Hartford Seminary is proud to announce that Prof. Scott Thumma was elected President of the Religious Research Association, a three-year position.
The association is a group of academic and religious professionals working at the intersection of research and practical religious activities. Members include college, university, and seminary faculty; religious leaders; organizational consultants; laypersons; and other professionals interested in the intersection of religion and society.
“After fifteen years of updating the website list of RRA presidents and officers, it is a joy and an honor to know that my name will get added to that list….and I won’t have to update the page to do it!” Prof. Thumma said. “So many of my mentors and friends, quite a few with Hartford Seminary connections, are on that list; it is wonderful to be selected by my peers to join them.”
The association’s goals are:
- To increase understanding of the function of religion in persons and society through application of social scientific and other scholarly methods
- To promote the circulation, interpretation and use of the findings of religious research among religious bodies and other interested groups
- To cooperate with other professional societies, groups and individuals interested in the study of religion, and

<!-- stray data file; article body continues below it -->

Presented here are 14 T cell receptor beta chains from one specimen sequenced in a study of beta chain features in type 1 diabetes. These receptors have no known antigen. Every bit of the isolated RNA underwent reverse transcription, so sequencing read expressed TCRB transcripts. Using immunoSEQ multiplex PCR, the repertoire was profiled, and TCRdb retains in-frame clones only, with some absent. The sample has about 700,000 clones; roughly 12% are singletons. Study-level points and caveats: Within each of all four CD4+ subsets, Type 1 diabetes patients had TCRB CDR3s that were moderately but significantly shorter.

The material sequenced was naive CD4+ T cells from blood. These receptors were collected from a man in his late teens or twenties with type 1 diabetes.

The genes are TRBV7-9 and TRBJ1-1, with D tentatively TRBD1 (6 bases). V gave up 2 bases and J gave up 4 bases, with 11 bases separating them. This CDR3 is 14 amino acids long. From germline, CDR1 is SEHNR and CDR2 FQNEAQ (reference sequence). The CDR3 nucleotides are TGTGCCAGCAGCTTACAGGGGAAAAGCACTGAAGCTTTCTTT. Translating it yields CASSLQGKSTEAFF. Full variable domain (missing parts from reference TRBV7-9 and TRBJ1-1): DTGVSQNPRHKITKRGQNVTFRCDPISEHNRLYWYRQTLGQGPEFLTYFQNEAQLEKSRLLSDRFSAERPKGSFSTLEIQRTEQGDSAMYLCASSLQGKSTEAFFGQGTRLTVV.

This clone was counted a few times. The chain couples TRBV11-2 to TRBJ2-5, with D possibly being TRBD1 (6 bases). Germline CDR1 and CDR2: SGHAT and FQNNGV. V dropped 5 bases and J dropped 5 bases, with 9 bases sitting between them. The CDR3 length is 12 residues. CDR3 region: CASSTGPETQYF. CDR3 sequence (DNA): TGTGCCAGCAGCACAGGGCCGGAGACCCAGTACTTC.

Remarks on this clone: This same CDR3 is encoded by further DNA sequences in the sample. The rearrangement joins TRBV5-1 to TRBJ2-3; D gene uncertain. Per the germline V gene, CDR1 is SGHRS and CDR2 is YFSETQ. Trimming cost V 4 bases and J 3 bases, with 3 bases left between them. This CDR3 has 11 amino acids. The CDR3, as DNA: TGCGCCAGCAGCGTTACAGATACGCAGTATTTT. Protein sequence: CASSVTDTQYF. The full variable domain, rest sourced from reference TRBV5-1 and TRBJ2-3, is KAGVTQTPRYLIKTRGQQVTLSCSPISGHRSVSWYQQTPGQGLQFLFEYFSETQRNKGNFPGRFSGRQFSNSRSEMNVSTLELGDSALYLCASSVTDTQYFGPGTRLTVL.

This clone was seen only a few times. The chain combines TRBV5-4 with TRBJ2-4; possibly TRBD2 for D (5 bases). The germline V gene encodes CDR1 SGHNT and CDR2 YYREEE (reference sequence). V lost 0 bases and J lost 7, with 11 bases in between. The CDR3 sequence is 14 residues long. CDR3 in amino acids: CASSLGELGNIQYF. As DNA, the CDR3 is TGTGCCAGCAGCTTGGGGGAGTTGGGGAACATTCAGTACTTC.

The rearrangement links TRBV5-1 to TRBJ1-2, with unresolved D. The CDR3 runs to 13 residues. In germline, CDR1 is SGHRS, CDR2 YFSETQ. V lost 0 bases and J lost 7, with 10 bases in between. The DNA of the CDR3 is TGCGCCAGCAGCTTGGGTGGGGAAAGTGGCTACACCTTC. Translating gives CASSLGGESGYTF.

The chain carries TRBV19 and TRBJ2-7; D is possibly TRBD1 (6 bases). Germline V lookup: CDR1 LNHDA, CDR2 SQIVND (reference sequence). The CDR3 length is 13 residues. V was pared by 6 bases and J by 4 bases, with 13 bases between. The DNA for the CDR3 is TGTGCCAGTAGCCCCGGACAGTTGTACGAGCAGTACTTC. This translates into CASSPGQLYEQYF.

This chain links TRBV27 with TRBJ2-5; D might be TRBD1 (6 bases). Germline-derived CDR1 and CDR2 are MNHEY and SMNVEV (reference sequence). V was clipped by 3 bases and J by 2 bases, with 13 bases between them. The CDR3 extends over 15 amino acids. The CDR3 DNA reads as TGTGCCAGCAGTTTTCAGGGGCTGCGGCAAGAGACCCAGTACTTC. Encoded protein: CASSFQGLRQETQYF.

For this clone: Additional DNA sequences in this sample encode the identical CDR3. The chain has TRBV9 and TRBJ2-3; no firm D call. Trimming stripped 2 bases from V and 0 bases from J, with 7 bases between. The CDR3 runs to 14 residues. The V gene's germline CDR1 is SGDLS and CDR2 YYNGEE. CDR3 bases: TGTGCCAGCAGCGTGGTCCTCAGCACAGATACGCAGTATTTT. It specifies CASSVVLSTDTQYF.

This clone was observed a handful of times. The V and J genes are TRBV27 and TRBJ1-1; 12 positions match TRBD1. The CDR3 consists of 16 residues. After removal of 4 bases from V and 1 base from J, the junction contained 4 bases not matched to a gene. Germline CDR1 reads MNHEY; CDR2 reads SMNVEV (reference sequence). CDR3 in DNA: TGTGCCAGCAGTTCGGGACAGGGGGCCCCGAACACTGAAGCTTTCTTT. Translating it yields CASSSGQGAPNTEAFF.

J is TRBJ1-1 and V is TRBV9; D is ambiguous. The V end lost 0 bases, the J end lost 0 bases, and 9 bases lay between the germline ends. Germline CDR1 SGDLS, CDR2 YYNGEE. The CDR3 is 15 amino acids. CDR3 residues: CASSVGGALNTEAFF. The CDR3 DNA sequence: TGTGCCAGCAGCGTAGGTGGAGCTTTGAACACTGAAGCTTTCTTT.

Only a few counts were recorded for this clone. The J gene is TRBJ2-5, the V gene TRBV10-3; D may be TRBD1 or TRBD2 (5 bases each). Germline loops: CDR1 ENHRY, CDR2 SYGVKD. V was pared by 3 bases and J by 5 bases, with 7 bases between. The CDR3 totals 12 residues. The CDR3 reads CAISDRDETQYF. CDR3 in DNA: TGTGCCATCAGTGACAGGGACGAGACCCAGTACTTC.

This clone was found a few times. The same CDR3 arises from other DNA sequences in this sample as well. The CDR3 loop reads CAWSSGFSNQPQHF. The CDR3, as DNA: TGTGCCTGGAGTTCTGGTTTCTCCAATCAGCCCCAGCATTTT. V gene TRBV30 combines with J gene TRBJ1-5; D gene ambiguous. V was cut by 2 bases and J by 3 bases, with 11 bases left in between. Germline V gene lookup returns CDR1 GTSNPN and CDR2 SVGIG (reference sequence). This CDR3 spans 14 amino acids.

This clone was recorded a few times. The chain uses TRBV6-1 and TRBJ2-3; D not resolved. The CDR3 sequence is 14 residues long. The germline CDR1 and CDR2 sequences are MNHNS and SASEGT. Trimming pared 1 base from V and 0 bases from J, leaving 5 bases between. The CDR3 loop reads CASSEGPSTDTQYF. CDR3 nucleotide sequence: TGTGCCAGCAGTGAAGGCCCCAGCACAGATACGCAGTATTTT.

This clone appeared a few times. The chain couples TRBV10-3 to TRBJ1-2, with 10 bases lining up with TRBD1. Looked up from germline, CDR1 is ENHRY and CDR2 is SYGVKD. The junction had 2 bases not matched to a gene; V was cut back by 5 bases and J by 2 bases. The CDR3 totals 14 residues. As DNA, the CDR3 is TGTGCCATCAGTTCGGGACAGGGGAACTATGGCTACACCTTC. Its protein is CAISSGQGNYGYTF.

- To aid in the professional development of religious researchers.
Prof. Thumma, who was recently made Director of the Hartford Institute for Religion Research, takes on this position at a critical time for religious communities.
“The changing social dynamics make it challenging to be a vibrant and thriving spiritual community. The Religious Research Association’s commitment to applied research and its desire to bridge the gap between the academy and religious professionals make it a critical partner in offering research-based resources for congregations and denominations,” he said. “I hope to use my presidency, in collaboration with other members of the council, to remind the association of this distinctive vision and its critical mission to promote the ‘circulation, interpretation, and use of findings of religious research among professionals in religious organizations.'”